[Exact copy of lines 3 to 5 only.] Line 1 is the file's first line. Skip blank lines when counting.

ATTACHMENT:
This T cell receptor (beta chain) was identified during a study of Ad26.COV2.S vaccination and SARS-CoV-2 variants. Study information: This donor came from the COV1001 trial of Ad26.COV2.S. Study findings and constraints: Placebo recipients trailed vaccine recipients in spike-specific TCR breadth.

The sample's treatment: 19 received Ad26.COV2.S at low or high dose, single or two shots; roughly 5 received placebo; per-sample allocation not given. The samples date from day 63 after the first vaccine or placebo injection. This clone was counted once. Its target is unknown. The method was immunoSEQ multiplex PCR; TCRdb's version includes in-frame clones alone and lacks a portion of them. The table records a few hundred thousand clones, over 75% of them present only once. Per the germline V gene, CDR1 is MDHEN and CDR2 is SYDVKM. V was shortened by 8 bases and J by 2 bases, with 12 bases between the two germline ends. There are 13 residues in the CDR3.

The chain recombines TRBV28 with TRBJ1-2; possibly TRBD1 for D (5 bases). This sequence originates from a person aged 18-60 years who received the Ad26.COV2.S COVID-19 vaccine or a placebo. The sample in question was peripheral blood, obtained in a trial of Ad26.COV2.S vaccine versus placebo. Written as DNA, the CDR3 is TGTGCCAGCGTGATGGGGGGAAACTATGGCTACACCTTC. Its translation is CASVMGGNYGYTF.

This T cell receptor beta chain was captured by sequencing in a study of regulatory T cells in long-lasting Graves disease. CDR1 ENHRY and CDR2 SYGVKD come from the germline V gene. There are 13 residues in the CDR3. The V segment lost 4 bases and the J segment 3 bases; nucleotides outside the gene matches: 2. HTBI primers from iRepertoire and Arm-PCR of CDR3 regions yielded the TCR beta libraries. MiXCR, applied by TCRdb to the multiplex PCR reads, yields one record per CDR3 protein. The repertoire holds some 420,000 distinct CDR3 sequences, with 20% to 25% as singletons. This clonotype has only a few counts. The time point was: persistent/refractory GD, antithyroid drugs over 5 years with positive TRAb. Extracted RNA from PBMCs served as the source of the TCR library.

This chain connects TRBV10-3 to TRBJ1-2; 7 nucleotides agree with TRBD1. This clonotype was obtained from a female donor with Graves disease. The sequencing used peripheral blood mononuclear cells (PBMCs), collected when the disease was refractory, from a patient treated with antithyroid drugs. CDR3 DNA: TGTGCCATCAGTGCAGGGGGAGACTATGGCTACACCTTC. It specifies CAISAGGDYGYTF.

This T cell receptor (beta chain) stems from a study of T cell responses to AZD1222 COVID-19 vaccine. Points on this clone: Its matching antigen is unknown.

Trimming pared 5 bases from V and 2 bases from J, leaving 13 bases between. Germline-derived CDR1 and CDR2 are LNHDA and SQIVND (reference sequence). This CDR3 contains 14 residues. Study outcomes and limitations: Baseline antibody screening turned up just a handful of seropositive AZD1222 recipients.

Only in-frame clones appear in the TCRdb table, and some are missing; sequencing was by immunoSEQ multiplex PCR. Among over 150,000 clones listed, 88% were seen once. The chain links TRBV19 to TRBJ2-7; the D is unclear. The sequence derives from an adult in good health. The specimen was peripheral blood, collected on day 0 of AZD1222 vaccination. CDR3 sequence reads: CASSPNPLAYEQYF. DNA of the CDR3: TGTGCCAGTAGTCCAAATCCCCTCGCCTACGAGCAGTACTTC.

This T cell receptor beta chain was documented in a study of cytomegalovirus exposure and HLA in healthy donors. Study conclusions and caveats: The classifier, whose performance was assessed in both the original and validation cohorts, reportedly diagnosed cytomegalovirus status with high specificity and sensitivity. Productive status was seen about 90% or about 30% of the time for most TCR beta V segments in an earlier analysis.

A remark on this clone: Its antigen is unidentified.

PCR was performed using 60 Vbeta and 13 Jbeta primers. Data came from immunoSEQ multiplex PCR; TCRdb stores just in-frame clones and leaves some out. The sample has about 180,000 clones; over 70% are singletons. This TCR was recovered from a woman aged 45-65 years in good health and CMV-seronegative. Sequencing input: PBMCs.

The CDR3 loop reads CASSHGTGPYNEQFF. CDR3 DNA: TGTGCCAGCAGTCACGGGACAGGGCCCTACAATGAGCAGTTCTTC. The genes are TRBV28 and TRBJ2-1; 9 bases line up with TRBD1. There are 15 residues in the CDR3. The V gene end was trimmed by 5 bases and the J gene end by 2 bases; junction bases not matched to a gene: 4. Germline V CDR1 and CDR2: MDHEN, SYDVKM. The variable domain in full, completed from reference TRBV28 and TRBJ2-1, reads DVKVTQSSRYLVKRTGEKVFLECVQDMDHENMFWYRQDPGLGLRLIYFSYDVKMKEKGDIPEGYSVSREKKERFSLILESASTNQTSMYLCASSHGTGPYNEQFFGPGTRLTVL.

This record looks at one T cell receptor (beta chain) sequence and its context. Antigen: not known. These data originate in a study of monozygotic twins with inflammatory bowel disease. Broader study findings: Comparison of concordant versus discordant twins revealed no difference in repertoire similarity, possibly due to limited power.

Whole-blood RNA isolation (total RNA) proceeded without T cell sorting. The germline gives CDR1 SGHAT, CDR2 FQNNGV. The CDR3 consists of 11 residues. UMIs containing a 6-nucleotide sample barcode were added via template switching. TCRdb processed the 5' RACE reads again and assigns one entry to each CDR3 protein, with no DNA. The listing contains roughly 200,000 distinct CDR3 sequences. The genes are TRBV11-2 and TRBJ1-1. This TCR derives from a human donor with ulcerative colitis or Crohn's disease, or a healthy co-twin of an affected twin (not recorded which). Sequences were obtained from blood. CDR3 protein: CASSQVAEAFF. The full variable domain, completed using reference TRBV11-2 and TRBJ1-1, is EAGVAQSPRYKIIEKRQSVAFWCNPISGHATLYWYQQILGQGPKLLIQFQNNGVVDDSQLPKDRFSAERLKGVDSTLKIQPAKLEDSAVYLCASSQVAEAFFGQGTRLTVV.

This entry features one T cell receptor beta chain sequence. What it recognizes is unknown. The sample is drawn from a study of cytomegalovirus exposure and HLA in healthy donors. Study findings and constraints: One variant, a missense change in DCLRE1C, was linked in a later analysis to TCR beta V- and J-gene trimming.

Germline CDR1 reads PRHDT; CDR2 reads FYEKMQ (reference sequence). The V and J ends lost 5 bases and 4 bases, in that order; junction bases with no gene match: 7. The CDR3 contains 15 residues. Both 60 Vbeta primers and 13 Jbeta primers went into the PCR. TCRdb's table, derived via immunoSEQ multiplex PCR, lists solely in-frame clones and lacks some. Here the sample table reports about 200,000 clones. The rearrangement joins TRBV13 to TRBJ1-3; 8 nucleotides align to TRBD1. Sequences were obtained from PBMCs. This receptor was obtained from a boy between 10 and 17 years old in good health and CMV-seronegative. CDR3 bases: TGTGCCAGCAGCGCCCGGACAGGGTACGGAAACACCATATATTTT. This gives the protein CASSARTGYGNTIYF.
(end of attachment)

The chain recombines TRBV28 with TRBJ1-2; possibly TRBD1 for D (5 bases). This sequence originates from a person aged 18-60 years who received the Ad26.COV2.S COVID-19 vaccine or a placebo. The sample in question was peripheral blood, obtained in a trial of Ad26.COV2.S vaccine versus placebo. Written as DNA, the CDR3 is TGTGCCAGCGTGATGGGGGGAAACTATGGCTACACCTTC. Its translation is CASVMGGNYGYTF.

This T cell receptor beta chain was captured by sequencing in a study of regulatory T cells in long-lasting Graves disease. CDR1 ENHRY and CDR2 SYGVKD come from the germline V gene. There are 13 residues in the CDR3. The V segment lost 4 bases and the J segment 3 bases; nucleotides outside the gene matches: 2. HTBI primers from iRepertoire and Arm-PCR of CDR3 regions yielded the TCR beta libraries. MiXCR, applied by TCRdb to the multiplex PCR reads, yields one record per CDR3 protein. The repertoire holds some 420,000 distinct CDR3 sequences, with 20% to 25% as singletons. This clonotype has only a few counts. The time point was: persistent/refractory GD, antithyroid drugs over 5 years with positive TRAb. Extracted RNA from PBMCs served as the source of the TCR library.

This chain connects TRBV10-3 to TRBJ1-2; 7 nucleotides agree with TRBD1. This clonotype was obtained from a female donor with Graves disease. The sequencing used peripheral blood mononuclear cells (PBMCs), collected when the disease was refractory, from a patient treated with antithyroid drugs. CDR3 DNA: TGTGCCATCAGTGCAGGGGGAGACTATGGCTACACCTTC. It specifies CAISAGGDYGYTF.